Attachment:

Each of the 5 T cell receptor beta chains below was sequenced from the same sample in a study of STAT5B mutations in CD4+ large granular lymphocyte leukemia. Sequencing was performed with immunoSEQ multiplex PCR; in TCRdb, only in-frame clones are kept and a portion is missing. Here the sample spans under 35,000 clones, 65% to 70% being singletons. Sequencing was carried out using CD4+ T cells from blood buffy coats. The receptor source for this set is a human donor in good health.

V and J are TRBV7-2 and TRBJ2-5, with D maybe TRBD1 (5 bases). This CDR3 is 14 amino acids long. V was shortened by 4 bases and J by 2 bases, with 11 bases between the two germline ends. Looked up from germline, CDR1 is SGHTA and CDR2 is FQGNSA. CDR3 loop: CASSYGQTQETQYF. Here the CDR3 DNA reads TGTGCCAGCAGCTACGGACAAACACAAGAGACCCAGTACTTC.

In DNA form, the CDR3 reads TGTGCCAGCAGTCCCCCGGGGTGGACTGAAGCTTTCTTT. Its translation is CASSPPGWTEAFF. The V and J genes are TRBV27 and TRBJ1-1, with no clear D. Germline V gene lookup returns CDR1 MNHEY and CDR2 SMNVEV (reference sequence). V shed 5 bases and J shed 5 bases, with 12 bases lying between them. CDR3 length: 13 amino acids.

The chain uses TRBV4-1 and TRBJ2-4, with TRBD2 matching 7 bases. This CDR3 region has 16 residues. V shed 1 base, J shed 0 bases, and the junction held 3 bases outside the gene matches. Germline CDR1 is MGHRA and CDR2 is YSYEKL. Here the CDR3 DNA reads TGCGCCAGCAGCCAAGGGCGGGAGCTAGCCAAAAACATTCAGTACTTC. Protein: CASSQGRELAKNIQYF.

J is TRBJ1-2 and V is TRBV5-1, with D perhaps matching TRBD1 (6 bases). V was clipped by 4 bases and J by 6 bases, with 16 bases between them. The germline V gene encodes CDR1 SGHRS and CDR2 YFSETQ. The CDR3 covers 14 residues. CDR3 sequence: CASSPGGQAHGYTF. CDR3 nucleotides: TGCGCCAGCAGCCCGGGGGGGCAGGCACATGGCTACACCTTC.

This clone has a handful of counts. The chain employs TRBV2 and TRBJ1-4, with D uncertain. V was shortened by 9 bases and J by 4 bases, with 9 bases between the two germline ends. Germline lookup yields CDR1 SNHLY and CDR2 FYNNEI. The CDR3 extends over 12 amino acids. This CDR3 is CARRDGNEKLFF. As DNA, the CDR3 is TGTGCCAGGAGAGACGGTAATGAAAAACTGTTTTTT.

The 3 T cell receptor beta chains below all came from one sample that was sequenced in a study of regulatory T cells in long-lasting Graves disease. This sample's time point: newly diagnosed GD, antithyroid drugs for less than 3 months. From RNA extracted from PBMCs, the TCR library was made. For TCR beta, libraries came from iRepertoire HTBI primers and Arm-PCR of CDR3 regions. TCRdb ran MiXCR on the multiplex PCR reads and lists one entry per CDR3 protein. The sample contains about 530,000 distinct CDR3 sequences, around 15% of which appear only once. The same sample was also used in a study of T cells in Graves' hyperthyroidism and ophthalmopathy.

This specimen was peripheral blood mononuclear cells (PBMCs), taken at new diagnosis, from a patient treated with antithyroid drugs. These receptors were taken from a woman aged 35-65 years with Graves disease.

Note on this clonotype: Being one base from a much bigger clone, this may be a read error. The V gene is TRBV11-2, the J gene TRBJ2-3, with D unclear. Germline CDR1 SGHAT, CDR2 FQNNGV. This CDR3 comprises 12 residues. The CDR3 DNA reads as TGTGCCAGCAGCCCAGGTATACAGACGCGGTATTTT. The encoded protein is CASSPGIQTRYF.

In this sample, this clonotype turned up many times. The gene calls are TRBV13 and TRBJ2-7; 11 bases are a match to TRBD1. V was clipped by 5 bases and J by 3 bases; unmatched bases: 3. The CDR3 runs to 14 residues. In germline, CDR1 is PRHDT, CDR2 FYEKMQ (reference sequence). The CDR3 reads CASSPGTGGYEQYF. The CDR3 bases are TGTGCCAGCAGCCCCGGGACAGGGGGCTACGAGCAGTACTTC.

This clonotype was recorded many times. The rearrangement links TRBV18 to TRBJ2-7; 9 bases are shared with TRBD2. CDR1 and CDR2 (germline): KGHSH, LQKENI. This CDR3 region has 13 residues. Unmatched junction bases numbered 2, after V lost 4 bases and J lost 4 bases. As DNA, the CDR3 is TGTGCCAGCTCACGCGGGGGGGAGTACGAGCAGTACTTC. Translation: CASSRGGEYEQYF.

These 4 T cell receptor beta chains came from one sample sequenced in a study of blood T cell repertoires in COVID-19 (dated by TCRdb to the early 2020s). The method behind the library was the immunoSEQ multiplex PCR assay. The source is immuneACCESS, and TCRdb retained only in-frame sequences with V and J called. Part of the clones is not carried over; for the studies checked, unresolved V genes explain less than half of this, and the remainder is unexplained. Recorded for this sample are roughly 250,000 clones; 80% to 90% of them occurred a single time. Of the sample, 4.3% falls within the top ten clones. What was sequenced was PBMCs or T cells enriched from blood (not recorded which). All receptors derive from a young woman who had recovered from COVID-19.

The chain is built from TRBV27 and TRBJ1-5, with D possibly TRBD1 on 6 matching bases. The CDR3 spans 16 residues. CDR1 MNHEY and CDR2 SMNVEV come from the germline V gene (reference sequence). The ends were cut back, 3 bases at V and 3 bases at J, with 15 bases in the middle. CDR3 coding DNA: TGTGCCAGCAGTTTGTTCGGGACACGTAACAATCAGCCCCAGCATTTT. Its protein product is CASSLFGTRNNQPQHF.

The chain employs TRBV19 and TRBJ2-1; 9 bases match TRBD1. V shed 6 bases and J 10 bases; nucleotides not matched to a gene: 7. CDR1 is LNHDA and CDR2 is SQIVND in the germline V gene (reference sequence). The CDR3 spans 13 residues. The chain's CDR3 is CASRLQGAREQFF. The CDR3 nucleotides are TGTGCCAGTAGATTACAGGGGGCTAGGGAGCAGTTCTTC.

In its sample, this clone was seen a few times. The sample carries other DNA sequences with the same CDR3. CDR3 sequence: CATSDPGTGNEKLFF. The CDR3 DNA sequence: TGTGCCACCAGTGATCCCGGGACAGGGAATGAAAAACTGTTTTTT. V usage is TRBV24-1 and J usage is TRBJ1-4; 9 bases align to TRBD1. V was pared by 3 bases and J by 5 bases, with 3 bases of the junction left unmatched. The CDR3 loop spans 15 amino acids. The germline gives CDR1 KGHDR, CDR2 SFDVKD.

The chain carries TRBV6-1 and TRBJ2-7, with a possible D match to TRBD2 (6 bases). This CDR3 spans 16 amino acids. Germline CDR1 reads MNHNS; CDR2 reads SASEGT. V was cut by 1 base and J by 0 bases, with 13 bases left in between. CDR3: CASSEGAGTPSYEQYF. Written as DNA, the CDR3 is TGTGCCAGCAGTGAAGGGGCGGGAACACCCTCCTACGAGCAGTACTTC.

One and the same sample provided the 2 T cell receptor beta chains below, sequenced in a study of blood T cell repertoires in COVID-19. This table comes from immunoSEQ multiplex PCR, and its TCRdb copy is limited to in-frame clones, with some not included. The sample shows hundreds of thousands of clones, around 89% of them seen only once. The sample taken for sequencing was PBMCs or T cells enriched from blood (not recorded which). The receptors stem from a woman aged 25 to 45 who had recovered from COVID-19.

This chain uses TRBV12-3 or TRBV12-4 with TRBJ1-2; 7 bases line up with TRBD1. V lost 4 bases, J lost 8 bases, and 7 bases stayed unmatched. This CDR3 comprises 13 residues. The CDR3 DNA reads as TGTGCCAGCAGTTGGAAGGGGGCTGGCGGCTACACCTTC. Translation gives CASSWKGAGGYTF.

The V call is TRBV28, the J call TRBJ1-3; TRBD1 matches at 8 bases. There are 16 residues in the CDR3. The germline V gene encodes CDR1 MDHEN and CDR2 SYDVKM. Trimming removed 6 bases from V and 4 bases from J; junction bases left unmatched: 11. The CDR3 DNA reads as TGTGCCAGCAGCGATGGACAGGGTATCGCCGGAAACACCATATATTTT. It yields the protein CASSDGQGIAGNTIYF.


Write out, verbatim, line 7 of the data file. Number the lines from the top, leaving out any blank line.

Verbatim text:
The 3 T cell receptor beta chains below all came from one sample that was sequenced in a study of regulatory T cells in long-lasting Graves disease. This sample's time point: newly diagnosed GD, antithyroid drugs for less than 3 months. From RNA extracted from PBMCs, the TCR library was made. For TCR beta, libraries came from iRepertoire HTBI primers and Arm-PCR of CDR3 regions. TCRdb ran MiXCR on the multiplex PCR reads and lists one entry per CDR3 protein. The sample contains about 530,000 distinct CDR3 sequences, around 15% of which appear only once. The same sample was also used in a study of T cells in Graves' hyperthyroidism and ophthalmopathy.